Sport utility vehicle sleight-of-hand

Using tricks to avoid auto pollution standards.

provided by the Sierra Club

he increasingly popular sport utility vehicles and light trucks are starting to cause problems for the auto makers and our environment according to a 4/3/98 New York Times article. The auto makers are scrambling to meet the fuel economy standards set forth by the federal government.

Congress passed current Corporate Average Fuel Economy (CAFE) standards in 1975, and they require that new cars average 27.5 miles per gallon and light trucks average 20.7 m.p.g. Since CAFE is an average standard, auto makers can produce vehicles which fail to meet the standard, as long as enough vehicles exceed the standard to balance it out.

While chasing profits with gas guzzlers, the Big 3 have backed themselves into an environmental corner. According to Keith Bradsher, "The popularity of big sport utilities and pickups that manage only 15 miles or less per gallon has created serious problems for the Big Three auto makers." Both Ford and Chrysler are close to falling below the federal guidelines and will be required to pay a fine of "$5 per vehicle for every tenth of a mile per gallon that a company's average fuel economy falls below the standard." For GM this could mean close to $10 million dollars, although this is next to nothing compared with last year's sales of approximately $200 billion.

Auto makers are trying to squeeze out of this jam, but not by doing the right thing. So that they do not count against GM's 1998 CAFE averages, the company is declaring that gas guzzlers built after January 31 are actually 1999 models. This raises the fleet-wide average mile for GM's light trucks, and on paper it looks like they are not violating CAFE standards. In addition, GM strengthened the suspension on some of the smaller Surburbans and made them heavier so heavy that they are no longer classified as light trucks.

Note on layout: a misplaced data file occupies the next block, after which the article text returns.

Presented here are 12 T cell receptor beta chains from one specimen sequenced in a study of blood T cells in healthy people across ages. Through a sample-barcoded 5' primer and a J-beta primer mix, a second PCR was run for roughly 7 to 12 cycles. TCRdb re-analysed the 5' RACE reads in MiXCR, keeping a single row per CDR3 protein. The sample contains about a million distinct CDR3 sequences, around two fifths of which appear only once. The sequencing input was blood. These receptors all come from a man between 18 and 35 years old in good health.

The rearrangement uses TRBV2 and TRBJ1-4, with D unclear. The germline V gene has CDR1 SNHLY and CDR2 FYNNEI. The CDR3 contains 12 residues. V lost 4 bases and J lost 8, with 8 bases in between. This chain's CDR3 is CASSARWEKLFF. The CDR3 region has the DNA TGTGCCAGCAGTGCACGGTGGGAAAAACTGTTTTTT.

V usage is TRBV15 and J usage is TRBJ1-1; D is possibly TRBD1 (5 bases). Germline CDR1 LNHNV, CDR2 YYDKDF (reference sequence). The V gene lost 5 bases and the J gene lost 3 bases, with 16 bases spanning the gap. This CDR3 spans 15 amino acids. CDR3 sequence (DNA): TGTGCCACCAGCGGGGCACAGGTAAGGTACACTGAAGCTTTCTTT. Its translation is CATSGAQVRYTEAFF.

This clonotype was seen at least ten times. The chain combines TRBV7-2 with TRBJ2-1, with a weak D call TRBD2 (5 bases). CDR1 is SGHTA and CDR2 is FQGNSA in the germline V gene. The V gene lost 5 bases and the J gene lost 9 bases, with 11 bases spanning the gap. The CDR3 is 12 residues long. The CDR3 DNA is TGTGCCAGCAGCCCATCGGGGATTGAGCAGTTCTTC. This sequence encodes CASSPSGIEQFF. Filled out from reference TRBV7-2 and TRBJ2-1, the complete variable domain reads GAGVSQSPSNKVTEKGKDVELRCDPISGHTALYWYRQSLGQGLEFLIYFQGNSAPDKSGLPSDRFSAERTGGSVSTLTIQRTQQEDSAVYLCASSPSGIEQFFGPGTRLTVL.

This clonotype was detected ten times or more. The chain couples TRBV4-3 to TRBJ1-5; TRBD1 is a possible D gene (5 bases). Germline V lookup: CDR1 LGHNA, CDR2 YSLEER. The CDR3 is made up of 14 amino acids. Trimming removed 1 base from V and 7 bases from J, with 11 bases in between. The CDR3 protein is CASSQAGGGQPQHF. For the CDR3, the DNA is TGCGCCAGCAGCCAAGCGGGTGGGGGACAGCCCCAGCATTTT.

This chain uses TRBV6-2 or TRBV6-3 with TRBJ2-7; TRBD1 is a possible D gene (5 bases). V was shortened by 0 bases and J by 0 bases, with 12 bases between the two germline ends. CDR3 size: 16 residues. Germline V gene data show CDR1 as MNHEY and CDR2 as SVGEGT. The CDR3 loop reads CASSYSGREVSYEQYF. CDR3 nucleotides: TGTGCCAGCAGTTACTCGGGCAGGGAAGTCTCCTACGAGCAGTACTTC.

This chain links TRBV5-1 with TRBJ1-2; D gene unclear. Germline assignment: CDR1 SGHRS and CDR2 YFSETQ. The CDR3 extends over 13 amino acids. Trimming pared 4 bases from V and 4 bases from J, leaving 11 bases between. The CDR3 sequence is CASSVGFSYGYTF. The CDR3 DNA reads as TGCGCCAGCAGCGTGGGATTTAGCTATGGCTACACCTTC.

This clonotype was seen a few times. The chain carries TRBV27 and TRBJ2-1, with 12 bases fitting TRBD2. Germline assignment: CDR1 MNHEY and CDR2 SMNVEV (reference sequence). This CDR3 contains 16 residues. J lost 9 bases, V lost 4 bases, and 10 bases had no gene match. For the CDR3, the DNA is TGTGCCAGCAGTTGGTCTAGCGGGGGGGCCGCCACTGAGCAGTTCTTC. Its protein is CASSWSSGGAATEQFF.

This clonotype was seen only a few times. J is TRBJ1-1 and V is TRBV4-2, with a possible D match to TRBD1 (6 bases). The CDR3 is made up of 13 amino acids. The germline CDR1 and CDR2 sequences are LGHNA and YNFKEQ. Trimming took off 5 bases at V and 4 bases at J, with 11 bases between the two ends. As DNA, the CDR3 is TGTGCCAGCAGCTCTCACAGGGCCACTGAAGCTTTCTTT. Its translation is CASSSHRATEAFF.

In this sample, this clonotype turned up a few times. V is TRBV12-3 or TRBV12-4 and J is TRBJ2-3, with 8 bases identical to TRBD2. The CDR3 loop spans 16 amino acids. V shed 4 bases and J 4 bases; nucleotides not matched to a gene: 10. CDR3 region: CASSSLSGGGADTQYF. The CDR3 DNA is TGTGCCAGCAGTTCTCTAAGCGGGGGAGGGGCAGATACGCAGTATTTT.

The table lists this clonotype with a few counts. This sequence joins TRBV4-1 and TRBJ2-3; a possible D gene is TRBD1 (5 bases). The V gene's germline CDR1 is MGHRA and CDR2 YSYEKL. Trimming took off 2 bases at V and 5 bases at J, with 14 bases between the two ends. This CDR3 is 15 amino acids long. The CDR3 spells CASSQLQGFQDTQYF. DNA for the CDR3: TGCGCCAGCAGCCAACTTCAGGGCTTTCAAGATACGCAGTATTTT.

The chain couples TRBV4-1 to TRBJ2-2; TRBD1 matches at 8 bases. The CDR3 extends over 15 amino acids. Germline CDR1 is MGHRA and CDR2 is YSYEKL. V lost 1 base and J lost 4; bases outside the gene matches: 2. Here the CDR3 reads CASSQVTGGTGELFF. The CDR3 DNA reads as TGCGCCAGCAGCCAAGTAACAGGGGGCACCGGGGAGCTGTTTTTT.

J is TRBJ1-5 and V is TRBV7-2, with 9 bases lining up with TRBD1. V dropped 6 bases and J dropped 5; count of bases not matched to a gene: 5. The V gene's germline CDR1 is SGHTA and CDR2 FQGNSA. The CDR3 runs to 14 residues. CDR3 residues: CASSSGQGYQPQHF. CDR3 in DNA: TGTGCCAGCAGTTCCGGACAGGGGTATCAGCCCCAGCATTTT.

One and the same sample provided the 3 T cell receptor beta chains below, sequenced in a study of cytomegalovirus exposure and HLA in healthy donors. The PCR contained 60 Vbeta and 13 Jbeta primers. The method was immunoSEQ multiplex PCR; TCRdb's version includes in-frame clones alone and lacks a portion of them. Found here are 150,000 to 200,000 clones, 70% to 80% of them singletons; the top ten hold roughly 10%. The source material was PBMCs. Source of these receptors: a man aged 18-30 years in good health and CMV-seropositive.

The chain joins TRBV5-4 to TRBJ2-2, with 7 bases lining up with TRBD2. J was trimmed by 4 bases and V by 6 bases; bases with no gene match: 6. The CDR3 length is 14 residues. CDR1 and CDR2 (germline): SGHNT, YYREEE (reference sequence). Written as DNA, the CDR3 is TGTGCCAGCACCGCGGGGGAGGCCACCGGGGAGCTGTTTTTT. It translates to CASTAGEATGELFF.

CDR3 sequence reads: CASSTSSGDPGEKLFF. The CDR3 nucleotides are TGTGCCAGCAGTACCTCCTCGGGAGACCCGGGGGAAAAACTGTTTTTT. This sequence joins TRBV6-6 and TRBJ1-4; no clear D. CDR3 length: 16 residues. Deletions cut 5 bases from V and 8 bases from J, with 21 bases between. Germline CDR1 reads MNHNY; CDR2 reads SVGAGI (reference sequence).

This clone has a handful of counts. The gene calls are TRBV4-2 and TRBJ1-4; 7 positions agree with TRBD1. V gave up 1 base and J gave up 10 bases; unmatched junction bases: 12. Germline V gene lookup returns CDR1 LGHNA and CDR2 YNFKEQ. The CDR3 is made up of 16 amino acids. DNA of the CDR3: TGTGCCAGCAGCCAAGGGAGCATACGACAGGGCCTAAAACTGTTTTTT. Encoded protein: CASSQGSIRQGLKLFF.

The Big Three may be avoiding the fines that SUV may generate, but they are not avoiding the cost to our environment.

  Big lie by the Big 3

There they go again. The Big 3 U.S. auto makers are yet again attacking miles per gallon (also known as corporate average fuel efficiency, or CAFE) standards. They are again pushing a bill to repeal the president's authority to set CAFE standards, and are asking their friends on the House and Senate transportation committees to craft a budget rider blocking any increase in standards. Their argument: They just can't make their products any cleaner or more fuel efficient.

Their argument has always been a lie, but now they have admitted it. The European operations of Ford and General Motors have announced that they are supporting a plan to raise the average fuel economy of new cars sold in Europe to 39 m.p.g. within 10 years. That's dramatically higher than the current U.S. standard of 27.5 m.p.g. for cars, and nearly double the 20.7 standard for light trucks, mini vans, and sport utility vehicles.